Transparency Victory: Feds Will Require Broadcasters To Post Political Ad Info Online

An anti-Obama ad paid for by dark-money group Crossroads GPS.


Want to peruse Mitt Romney’s donor list? See who’s on a super-PAC’s payroll? Find out which campaign spends the most on Chinese take-out? All that information and more is a click (or four) away on the internet.

However, political advertising information—who’s buying ads, where they’re buying them, and how much they’re spending—remains in the pre-computer age. That information is only available on paper forms stuffed inside filing cabinets at the offices of the broadcasters themselves. These files are public information, yet they are nowhere to be found online. Reporters or citizens looking for ad buy information have to call up individual broadcasters or visit TV stations in person.

No more. The Federal Communications Commission on Friday ruled that TV stations must post online their publicly available political ad information, including who’s buying, what they’re paying, and how much airtime they purchased. TV ads remain the most potent (and pricey) weapon in a campaign’s arsenal, and making ad data readily available online is a game-changer for reporters covering the campaign.

There’s a catch. The FCC’s requirement impacts only the nation’s 50 biggest TV markets, exempting the remaining 160. As the Sunlight Foundation recently noted, TV markets in battleground states such as Iowa, Virginia, and Missouri won’t be touched by the FCC’s decision. Meanwhile, broadcasters in Los Angeles and New York, both cities where President Obama is expected to win easily, will be subject to the new online requirement.

Still, supporters of the online move hailed the decision as a step out of the shadows for political advertising and win for transparency. “This is a huge victory for the public interest and a critical breakthrough for transparency in an election year,” wrote Candace Clement of Free Press, a media reform group that lobbied for moving ad info online. “At a time when wealthy special interests are trying to buy elections, we now have a means to figure out how much they’re spending on these ads, and where.”

The National Association of Broadcasters, the industry’s main trade group which lobbied against the proposal, said in a statement that it “respectfully disagrees” with the FCC’s ruling. “By forcing broadcasters to be the only medium to disclose on the Internet our political advertising rates, the FCC jeopardizes the competitive standing of stations that provide local news, entertainment, sports and life-saving weather information free of charge to tens of millions of Americans daily.”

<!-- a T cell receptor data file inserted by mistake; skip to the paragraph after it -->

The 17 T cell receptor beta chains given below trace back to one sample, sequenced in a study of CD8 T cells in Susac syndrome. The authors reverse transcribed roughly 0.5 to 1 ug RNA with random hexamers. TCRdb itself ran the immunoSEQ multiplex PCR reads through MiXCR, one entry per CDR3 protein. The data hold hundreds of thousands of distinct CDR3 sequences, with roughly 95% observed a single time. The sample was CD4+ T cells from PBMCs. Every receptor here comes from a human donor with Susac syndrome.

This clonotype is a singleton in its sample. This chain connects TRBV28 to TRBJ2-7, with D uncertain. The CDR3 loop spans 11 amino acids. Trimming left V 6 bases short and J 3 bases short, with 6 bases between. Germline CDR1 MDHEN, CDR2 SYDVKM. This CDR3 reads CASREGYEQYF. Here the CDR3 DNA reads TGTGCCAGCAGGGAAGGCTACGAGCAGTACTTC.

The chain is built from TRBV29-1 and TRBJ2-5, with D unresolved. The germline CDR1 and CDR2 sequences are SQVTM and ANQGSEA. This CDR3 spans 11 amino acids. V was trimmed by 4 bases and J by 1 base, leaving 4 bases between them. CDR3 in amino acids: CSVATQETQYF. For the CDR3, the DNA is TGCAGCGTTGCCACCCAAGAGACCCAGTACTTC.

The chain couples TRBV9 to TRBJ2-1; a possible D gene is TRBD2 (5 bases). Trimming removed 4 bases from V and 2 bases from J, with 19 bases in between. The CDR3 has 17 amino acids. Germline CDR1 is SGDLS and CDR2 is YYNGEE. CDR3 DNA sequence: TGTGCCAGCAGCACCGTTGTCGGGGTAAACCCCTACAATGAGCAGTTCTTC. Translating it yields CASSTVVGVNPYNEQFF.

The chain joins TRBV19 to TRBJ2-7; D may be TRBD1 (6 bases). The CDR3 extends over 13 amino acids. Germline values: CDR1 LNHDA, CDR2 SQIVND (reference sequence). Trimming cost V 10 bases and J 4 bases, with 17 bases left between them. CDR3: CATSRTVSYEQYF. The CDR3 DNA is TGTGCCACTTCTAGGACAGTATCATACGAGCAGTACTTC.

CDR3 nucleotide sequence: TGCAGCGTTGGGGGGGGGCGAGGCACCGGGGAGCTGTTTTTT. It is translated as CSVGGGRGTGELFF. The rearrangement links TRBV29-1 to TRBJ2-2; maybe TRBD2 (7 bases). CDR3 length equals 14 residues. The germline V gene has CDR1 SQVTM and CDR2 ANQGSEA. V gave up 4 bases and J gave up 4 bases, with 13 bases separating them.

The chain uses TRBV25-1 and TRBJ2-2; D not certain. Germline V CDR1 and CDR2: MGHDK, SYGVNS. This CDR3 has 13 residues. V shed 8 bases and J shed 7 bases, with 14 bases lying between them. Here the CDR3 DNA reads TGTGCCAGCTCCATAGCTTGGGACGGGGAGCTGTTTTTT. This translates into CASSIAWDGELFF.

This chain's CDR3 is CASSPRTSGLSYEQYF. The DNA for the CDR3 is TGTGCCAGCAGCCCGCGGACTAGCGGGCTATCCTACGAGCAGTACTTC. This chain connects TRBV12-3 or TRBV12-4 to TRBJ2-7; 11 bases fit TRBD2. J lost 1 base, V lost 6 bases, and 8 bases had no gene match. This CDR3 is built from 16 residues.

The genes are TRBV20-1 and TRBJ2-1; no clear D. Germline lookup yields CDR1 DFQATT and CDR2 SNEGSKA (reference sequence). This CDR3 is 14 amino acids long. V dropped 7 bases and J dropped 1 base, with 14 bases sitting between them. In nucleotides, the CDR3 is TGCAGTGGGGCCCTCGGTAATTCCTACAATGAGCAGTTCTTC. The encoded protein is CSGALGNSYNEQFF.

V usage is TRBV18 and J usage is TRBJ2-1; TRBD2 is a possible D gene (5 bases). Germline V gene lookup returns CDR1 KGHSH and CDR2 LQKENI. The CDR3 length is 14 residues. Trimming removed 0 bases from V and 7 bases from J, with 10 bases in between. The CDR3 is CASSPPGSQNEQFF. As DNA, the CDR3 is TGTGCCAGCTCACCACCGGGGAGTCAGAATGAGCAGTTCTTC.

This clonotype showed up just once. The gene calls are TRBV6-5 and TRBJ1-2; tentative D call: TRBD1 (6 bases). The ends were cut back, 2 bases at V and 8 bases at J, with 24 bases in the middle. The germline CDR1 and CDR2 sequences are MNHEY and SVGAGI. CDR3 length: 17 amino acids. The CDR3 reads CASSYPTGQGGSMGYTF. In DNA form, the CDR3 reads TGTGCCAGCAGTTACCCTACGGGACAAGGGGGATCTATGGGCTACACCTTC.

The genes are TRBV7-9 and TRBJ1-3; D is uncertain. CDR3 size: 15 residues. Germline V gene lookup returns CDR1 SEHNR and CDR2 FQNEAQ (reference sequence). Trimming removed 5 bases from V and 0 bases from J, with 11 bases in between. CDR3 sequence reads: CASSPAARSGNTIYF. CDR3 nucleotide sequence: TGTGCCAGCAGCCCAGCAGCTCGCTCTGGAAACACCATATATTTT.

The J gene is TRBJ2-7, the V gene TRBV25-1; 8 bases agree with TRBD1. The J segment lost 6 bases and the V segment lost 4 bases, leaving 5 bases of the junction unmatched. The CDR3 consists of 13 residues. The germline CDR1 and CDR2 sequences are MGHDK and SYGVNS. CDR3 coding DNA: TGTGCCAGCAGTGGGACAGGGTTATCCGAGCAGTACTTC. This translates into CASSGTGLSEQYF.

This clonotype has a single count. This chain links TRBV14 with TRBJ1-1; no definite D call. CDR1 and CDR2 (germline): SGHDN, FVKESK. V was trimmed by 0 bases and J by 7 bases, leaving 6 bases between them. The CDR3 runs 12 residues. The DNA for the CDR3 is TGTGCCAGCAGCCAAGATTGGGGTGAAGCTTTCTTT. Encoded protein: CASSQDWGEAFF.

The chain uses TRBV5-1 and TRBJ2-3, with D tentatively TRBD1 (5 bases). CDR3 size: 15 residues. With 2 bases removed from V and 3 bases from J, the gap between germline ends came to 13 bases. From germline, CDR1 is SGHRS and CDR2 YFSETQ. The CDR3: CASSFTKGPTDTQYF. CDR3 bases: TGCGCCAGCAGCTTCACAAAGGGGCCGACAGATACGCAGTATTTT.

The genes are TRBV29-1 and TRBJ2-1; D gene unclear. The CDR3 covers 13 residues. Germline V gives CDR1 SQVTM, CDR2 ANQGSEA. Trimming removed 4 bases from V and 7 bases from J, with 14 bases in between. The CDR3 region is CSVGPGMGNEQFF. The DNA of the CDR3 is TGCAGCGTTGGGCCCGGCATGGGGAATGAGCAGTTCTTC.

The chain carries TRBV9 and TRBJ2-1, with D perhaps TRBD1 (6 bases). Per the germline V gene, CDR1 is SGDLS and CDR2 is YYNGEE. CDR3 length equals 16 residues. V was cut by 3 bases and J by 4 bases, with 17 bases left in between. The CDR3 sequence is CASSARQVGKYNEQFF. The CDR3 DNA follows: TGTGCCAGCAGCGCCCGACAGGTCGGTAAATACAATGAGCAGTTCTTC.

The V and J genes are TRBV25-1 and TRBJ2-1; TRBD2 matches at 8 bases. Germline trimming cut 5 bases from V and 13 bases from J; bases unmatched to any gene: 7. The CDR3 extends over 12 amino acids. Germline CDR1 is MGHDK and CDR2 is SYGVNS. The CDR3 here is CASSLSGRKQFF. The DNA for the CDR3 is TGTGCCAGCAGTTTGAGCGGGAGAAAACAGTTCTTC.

More MotherJones reporting on Dark Money

OUR NEW CORRUPTION PROJECT

The more we thought about how MoJo's journalism can have the most impact heading into the 2020 election, the more we realized that so many of today's stories come down to corruption: democracy and the rule of law being undermined by the wealthy and powerful for their own gain.

So we're launching a new Mother Jones Corruption Project to do deep, time-intensive reporting on systemic corruption. We aim to hire, build a team, and give them the time and space needed to understand how we got here and how we might get out. We'll publish what we find as a major series in the summer of 2020, including a special issue of our magazine, a dedicated online portal, and video and podcast series so it doesn't get lost in the daily deluge of breaking news.

It's unlike anything we've done before and we've got seed funding to get started, but we're asking readers to help crowdfund this new beat with an additional $500,000 so we can go even bigger. You can read why we're taking this approach and what we want to accomplish in "Corruption Isn't Just Another Scandal. It's the Rot Beneath All of Them," and if you like how it sounds, please help fund it with a tax-deductible donation today.

We Recommend

Latest

Sign up for our newsletters

Subscribe and we'll send Mother Jones straight to your inbox.

Get our award-winning magazine

Save big on a full year of investigations, ideas, and insights.

Subscribe

Support our journalism

Help Mother Jones' reporters dig deep with a tax-deductible donation.

Donate